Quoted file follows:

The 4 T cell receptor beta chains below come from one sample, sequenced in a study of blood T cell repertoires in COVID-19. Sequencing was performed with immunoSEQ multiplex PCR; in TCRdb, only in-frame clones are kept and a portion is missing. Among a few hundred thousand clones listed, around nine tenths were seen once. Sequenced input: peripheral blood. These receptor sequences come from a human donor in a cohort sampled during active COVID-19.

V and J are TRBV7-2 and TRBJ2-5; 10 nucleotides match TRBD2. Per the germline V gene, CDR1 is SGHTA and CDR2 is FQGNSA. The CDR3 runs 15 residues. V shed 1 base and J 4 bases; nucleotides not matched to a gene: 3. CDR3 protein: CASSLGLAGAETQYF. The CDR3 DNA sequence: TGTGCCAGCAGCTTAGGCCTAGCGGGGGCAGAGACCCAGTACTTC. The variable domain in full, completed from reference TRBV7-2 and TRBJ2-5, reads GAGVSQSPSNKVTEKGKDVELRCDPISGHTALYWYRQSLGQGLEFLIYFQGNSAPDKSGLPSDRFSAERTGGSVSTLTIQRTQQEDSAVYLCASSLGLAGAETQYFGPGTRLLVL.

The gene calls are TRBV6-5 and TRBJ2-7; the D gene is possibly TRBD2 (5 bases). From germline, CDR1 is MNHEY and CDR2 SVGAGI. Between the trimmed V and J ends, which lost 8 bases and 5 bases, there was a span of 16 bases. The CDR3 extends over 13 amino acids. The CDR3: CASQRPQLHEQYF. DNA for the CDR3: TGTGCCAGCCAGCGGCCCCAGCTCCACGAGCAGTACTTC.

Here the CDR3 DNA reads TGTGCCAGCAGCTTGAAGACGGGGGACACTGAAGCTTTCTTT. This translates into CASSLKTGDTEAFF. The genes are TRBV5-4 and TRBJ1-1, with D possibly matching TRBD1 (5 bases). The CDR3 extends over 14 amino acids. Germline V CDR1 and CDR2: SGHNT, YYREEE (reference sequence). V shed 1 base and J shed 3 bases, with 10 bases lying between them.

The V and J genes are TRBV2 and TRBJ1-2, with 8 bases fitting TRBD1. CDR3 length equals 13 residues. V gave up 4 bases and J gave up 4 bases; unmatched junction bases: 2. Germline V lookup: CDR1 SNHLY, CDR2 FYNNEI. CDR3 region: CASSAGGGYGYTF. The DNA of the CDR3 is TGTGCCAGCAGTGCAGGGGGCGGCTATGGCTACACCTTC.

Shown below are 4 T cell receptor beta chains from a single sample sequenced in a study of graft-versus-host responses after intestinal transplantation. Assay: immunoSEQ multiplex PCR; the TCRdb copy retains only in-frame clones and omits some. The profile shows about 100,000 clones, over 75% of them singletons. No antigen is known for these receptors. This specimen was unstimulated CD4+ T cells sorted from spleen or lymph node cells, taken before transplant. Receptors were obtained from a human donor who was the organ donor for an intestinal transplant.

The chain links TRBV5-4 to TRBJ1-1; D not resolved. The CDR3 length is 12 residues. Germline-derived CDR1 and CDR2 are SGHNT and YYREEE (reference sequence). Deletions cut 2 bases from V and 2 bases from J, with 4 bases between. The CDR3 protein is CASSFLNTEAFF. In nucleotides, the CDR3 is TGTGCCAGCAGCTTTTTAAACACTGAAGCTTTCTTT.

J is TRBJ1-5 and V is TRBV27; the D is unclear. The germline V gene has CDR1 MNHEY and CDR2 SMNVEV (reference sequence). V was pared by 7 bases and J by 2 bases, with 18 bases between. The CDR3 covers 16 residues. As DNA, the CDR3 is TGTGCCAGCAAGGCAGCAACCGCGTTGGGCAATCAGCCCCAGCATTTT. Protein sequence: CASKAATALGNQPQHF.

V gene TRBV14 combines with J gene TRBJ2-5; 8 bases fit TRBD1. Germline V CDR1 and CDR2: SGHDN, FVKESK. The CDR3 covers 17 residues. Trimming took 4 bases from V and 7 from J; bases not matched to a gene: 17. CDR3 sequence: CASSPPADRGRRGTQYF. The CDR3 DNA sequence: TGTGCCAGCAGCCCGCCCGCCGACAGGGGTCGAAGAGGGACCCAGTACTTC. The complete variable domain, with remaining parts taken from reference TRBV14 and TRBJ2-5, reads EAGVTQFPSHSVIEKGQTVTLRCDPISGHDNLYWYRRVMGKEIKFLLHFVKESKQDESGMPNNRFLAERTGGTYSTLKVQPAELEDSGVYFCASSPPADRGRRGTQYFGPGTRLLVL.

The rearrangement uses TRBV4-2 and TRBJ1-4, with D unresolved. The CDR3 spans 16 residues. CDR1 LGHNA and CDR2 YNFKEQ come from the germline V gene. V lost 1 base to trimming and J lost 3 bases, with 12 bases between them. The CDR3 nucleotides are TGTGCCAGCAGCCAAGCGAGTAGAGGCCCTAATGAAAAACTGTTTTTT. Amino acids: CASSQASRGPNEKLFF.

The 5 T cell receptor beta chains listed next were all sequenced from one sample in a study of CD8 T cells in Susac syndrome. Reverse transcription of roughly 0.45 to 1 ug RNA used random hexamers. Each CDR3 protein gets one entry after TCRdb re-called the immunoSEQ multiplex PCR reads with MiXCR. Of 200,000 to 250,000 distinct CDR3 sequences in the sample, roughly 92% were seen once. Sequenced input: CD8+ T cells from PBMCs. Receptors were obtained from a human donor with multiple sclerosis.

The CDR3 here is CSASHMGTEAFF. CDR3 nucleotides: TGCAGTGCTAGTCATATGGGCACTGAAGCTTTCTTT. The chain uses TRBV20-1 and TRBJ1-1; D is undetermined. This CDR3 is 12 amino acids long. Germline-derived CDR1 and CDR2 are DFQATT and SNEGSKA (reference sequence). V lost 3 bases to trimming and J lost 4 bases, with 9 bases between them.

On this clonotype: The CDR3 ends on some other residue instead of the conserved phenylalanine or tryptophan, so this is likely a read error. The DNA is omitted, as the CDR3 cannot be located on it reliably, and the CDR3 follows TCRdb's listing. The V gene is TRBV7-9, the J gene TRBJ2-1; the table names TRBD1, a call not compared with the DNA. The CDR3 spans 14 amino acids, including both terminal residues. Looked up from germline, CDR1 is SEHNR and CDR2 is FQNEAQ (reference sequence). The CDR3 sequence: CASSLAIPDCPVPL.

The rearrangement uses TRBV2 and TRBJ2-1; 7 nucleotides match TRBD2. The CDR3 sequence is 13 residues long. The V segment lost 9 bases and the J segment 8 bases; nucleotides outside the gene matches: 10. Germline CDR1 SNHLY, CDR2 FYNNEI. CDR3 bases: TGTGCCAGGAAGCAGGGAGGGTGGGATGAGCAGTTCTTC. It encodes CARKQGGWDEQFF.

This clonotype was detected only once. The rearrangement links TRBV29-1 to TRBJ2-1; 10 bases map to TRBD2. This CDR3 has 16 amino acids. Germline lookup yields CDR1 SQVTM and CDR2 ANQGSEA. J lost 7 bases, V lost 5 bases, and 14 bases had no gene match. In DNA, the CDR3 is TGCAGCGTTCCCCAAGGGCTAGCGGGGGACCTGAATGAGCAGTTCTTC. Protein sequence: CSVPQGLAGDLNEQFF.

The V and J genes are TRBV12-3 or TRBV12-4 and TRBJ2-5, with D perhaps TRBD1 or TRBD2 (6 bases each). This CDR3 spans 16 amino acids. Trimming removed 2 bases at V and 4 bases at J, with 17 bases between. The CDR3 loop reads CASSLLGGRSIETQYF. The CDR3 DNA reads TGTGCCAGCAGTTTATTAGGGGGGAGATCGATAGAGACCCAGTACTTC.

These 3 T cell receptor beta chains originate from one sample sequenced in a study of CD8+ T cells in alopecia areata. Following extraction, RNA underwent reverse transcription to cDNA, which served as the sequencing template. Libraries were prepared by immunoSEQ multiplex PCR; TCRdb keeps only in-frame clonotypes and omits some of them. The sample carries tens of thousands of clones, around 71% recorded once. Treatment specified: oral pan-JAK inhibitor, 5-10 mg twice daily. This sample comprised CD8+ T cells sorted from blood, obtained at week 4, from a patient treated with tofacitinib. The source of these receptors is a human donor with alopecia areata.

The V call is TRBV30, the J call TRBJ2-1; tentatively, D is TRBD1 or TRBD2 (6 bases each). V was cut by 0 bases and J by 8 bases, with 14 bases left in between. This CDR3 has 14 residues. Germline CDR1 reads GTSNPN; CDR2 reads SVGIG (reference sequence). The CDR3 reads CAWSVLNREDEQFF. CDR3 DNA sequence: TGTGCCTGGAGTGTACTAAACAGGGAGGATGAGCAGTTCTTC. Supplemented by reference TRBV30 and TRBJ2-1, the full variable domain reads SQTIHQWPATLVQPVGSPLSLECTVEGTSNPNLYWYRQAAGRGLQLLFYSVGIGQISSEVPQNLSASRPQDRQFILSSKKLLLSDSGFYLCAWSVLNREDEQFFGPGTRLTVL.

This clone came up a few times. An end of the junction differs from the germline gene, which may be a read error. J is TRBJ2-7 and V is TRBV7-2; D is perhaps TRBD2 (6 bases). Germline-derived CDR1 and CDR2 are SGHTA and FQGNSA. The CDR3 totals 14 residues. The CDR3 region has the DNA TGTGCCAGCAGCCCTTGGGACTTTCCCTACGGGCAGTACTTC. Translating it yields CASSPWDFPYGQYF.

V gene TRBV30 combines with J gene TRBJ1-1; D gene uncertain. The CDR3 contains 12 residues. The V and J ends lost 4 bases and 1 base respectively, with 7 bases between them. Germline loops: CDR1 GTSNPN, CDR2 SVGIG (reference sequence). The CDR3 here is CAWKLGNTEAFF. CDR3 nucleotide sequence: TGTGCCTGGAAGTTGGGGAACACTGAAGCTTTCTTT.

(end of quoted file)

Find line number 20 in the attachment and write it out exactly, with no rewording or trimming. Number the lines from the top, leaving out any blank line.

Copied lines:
V gene TRBV30 combines with J gene TRBJ1-1; D gene uncertain. The CDR3 contains 12 residues. The V and J ends lost 4 bases and 1 base respectively, with 7 bases between them. Germline loops: CDR1 GTSNPN, CDR2 SVGIG (reference sequence). The CDR3 here is CAWKLGNTEAFF. CDR3 nucleotide sequence: TGTGCCTGGAAGTTGGGGAACACTGAAGCTTTCTTT.